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How to reduce your fringe benefits tax liability

Jonathan Rudman
Published by:
Jonathan Rudman
Published on:
April 27, 2021
Modoras Accounting (SYD) Pty Ltd ABN 18 622 475 521
Reduce Fringe Benefits Tax Liability

How to reduce your fringe benefits tax liability

A fringe benefit is a ‘payment’ to an employee, but in a different form to a salary or wage.

For example, allowing an employee to use a work car for private purposes, giving them a low-interest loan, or paying their gym membership.

For the year ending 31 March 2022, fringe benefits will be taxed at 47%.

This fringe benefits tax (FBT) — which is higher than the highest income-tax rate — is paid by the employer.

According to the Australian Taxation Office, there are various ways employers can reduce their FBT liability — sometimes to nil.

These include:

  • Replacing fringe benefits with cash salary—instead of you paying FBT, your employee would pay income tax on their salary or wages.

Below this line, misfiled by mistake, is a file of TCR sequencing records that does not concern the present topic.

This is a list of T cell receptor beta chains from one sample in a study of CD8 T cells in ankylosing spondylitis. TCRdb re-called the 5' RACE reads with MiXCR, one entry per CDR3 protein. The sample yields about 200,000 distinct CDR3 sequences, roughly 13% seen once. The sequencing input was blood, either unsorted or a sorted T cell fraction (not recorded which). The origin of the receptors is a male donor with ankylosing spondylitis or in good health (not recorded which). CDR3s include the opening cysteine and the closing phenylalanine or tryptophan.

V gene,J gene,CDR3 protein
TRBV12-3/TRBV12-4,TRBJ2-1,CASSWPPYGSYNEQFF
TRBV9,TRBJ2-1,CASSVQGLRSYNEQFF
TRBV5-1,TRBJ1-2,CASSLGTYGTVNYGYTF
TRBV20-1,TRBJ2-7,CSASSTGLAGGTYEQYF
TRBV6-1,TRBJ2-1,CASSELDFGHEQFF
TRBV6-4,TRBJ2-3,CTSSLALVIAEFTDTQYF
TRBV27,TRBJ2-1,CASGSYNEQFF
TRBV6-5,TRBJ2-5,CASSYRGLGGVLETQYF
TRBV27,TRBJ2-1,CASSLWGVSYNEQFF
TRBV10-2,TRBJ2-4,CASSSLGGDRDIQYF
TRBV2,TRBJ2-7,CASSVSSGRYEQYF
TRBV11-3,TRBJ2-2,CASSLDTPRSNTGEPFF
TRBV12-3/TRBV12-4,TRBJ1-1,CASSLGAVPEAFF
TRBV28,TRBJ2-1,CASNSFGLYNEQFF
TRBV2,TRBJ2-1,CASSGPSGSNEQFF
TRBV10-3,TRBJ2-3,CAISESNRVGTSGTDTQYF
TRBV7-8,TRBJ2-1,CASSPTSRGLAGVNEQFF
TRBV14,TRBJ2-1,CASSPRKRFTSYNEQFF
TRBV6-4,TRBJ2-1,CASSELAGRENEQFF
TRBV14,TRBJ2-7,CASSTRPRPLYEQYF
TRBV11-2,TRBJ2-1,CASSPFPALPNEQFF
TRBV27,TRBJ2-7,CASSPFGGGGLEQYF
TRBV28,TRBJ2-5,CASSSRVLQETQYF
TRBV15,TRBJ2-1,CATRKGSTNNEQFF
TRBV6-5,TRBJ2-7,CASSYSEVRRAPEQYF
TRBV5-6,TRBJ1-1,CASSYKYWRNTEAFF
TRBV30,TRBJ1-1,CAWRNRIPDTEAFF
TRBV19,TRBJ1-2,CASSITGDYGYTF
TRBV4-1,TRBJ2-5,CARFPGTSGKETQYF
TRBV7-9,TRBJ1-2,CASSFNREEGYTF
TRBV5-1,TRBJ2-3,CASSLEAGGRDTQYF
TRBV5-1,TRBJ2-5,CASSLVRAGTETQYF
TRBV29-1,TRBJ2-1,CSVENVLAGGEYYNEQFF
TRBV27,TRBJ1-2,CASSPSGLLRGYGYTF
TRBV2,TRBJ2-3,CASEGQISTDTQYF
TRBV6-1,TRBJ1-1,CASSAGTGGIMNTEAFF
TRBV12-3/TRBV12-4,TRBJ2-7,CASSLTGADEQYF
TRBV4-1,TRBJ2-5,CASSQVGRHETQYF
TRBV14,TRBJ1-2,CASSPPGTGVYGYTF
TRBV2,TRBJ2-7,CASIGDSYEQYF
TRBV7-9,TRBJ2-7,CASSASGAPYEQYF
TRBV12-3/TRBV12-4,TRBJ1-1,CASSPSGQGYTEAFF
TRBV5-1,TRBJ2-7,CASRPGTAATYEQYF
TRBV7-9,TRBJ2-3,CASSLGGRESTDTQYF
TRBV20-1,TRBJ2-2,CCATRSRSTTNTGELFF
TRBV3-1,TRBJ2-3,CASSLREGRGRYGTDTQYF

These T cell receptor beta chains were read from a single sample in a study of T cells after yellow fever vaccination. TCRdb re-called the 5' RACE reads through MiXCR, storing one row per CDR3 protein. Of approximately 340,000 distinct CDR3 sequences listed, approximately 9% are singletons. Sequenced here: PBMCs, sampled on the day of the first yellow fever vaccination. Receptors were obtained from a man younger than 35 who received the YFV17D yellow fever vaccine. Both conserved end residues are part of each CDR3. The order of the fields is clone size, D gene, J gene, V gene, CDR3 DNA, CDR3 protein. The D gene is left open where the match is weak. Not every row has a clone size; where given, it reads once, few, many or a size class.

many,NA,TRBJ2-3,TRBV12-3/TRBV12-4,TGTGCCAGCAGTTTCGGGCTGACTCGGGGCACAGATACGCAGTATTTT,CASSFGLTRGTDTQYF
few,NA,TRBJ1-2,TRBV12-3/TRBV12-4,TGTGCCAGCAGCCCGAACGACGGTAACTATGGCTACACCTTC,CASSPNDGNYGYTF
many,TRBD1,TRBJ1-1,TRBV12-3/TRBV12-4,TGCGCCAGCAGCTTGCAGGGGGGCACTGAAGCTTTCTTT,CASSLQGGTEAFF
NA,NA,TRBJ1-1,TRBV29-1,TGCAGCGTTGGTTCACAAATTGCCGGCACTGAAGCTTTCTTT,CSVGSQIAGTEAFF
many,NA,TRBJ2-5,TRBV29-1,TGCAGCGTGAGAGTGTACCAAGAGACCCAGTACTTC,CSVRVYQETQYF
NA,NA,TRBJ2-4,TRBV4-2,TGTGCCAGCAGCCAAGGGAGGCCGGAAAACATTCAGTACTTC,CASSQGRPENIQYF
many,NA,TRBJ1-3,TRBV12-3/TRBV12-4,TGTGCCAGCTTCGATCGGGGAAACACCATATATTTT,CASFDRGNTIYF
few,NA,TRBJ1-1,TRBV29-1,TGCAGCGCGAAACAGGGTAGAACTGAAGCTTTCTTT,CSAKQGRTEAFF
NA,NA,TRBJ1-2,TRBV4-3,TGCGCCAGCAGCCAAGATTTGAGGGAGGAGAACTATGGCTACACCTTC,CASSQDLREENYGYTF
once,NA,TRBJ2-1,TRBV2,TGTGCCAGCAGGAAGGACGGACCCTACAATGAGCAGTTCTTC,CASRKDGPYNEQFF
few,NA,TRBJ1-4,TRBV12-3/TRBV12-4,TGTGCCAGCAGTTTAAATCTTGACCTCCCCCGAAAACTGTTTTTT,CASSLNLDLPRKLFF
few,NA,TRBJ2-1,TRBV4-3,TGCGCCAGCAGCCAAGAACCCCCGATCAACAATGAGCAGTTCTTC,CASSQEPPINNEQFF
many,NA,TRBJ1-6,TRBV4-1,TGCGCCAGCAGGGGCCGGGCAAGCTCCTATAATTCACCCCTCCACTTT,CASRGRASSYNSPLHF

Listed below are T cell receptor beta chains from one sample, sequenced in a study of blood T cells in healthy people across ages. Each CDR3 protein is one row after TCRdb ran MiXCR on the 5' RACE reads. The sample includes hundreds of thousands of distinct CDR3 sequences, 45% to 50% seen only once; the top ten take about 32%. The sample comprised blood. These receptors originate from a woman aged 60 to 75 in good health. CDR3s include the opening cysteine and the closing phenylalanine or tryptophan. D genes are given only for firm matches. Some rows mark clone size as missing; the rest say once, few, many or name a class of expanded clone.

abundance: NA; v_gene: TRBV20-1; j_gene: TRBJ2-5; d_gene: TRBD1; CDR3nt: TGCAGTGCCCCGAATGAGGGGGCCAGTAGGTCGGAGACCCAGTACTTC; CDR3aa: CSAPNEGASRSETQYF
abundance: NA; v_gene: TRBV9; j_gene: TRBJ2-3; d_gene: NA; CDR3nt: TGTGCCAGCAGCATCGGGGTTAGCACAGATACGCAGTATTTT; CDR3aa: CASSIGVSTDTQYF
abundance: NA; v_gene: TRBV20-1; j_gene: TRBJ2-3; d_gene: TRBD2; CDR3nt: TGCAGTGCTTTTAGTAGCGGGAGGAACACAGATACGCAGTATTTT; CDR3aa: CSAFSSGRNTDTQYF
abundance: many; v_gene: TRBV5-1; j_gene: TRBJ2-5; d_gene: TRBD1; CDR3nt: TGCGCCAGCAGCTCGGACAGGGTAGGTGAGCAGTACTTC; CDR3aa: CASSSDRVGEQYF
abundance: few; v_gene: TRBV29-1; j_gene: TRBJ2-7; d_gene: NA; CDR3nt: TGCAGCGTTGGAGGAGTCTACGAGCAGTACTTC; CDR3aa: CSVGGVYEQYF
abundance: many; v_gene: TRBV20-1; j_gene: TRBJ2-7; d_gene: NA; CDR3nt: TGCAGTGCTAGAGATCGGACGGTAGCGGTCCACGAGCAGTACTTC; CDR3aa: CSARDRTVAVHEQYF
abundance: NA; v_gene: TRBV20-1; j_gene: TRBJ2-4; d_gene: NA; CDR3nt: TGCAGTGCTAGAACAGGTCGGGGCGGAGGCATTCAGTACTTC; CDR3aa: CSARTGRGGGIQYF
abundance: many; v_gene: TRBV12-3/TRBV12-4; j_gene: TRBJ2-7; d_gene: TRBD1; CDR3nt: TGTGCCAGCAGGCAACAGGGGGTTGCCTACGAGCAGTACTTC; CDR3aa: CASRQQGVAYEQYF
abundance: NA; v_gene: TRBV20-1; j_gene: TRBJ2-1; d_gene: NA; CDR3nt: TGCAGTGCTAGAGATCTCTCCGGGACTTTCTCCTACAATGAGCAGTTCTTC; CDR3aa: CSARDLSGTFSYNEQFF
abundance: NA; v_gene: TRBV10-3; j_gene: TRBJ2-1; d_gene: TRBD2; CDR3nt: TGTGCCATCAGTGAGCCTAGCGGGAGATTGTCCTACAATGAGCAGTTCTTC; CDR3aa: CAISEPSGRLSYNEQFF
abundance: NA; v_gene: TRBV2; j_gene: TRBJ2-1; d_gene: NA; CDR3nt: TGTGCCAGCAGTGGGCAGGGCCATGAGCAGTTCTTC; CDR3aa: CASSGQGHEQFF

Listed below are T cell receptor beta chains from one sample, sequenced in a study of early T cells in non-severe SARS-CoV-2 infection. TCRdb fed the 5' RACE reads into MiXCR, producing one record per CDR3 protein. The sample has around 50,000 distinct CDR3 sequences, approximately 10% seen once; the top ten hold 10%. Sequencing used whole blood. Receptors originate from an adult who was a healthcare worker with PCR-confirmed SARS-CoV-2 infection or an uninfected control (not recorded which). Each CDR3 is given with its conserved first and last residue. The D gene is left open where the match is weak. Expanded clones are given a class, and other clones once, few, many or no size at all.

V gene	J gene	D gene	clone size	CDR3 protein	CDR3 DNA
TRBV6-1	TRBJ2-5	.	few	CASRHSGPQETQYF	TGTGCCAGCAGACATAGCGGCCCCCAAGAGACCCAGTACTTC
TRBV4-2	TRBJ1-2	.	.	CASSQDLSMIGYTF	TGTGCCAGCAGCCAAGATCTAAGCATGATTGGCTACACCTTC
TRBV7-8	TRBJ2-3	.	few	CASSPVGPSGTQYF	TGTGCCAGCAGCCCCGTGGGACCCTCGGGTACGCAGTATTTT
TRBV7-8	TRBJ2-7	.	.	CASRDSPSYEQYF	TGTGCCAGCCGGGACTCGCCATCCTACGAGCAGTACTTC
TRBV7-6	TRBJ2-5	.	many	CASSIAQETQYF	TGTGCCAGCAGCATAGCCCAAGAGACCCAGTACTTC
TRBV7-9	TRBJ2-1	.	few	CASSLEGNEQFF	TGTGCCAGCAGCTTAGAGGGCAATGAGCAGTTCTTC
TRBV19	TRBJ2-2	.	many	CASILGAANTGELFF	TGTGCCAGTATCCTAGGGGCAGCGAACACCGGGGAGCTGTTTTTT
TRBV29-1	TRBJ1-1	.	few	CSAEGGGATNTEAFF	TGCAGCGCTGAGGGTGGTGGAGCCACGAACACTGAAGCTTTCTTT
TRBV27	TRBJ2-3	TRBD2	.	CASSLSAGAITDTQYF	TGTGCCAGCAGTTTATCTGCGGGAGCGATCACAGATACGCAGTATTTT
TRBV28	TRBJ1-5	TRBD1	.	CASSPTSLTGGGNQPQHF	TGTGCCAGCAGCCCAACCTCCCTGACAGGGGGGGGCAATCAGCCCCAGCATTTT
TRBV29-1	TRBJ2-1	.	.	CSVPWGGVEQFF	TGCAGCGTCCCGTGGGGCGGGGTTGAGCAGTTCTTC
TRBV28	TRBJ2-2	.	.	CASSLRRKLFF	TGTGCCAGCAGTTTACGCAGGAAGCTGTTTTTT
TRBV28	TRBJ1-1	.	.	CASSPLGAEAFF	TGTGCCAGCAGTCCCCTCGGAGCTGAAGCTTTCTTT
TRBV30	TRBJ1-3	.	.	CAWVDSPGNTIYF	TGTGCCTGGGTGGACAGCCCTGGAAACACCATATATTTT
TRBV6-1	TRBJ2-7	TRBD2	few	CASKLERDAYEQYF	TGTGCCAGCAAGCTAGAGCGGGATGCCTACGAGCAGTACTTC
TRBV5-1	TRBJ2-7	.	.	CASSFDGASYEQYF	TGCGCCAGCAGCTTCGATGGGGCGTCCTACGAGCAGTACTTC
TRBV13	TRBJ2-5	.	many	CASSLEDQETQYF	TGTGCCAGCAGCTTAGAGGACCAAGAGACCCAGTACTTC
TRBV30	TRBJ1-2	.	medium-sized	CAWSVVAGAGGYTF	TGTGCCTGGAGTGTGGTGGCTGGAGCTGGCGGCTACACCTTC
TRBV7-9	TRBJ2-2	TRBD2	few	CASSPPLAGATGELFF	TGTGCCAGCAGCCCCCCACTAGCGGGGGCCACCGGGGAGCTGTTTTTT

• Providing benefits that are exempt from FBT—you will not have an FBT liability if you provide only exempt benefits (e.g. work-related mobile phone or taxi-travel expenses), or benefits that are not fringe benefits (e.g. employer contributions to complying super funds).
  • Providing tax-deductible benefits—you may not have an FBT liability if you pay for or reimburse an expense your employee would otherwise be able to claim as an income tax deduction.
  • Using employee contributions—in most cases, you can reduce your FBT liability if your employee makes a payment towards the cost (e.g. paying towards a car fringe benefit by paying a third party for some of the operating costs, such as fuel). These payments are commonly called ‘employee contributions’.

It should be noted that employers can generally claim an income-tax deduction for the cost of providing fringe benefits and for the FBT they pay.

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